However, this is not the advent of modern slavery in the UK. In 1995 the government introduced the Incentives and Earned Privileges scheme for convicted prisoners. Since then, things that were formerly rights such as visits and association with others, have had to be earned. Paid work is mandatory in order to earn a few - very few - pounds a week.

David Taylor, Governor of Wandsworth prison, says

If we did nothing with them at all during their time in custody, what would we have at the end of the process? No-one has had the opportunity to address their offending behaviour or improve their skills to give them the opportunity to be employed.

Packing small items into bags for Wilkinson's or assembling those miniature football shirts that you put in your car window isn't exactly learning a trade. More, because this labour is enmeshed in the prison privileges system; workers who refuse to co-operate are penalised. You can lose privileges – no visits, confined to your cell – because you refused to pack plastic spoons for Sainsbury’s. The more cynical among us might say that coercion is a key part of the world of work. But certainly, the main lesson is to teach prisoners that employment is dull, that the worker is undervalued, and the rewards are nowhere near as good as your life of crime outside.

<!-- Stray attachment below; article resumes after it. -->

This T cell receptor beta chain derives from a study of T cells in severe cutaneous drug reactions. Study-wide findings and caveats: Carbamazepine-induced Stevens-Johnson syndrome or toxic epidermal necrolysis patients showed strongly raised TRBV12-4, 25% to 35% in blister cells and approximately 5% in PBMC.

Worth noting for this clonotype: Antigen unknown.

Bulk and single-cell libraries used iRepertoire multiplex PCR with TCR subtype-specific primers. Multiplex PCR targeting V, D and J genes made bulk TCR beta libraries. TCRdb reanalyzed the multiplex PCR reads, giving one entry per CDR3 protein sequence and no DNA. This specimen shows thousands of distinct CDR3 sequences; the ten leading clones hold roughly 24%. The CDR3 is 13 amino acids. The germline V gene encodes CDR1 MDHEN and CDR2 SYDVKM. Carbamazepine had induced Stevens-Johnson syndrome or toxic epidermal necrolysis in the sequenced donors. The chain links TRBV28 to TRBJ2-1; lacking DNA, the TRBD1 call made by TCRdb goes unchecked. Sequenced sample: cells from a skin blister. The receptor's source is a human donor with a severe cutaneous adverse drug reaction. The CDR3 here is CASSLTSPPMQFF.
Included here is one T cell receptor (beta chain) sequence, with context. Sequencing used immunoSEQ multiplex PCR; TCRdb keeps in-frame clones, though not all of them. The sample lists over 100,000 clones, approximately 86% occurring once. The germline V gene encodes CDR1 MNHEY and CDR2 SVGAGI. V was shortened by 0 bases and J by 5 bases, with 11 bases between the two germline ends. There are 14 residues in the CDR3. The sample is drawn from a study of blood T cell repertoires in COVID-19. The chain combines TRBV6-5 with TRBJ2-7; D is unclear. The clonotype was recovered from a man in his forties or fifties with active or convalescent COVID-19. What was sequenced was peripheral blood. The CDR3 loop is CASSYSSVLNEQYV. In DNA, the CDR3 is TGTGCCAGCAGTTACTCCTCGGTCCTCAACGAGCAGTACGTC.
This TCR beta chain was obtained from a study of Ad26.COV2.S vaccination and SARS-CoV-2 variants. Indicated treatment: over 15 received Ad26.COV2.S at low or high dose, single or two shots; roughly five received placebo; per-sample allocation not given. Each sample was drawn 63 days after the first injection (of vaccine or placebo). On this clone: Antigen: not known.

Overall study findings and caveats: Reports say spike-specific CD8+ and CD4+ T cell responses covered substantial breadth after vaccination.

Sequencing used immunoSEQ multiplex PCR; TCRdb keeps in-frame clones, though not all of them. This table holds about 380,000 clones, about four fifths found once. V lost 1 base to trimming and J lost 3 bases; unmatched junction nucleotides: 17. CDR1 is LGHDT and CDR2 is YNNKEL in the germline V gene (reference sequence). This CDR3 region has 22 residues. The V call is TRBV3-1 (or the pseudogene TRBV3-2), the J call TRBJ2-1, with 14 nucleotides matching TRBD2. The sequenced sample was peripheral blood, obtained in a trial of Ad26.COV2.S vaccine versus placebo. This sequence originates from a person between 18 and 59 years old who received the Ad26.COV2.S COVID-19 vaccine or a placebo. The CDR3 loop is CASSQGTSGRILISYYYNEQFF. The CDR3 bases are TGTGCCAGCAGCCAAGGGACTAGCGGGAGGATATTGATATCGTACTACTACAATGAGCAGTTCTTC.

Currently, the compliant ones get between £4 and £8 a week. This slave wage is not paid in cash but in credit to be spent at the prison shop. Being fed on a malnutrition diet, inmates top it up with snacks from these overpriced tuckshops and other services where the prison takes advantage their monopoly.

Prisoners are also exploited on their phone calls. These cost around five times the price of those made from a public phone box. The prison service receive a 7% commission from BT's profits from the calls.

Surveys consistently show that prisoners pay more for their shopping than the general public. Some items, toothpaste for example, were 20% dearer in prison than in supermarkets. Prisoners' wages have not increased since 1995, when the incentives and earned privileges scheme was launched. Since then, the RPI has increased by some 43%.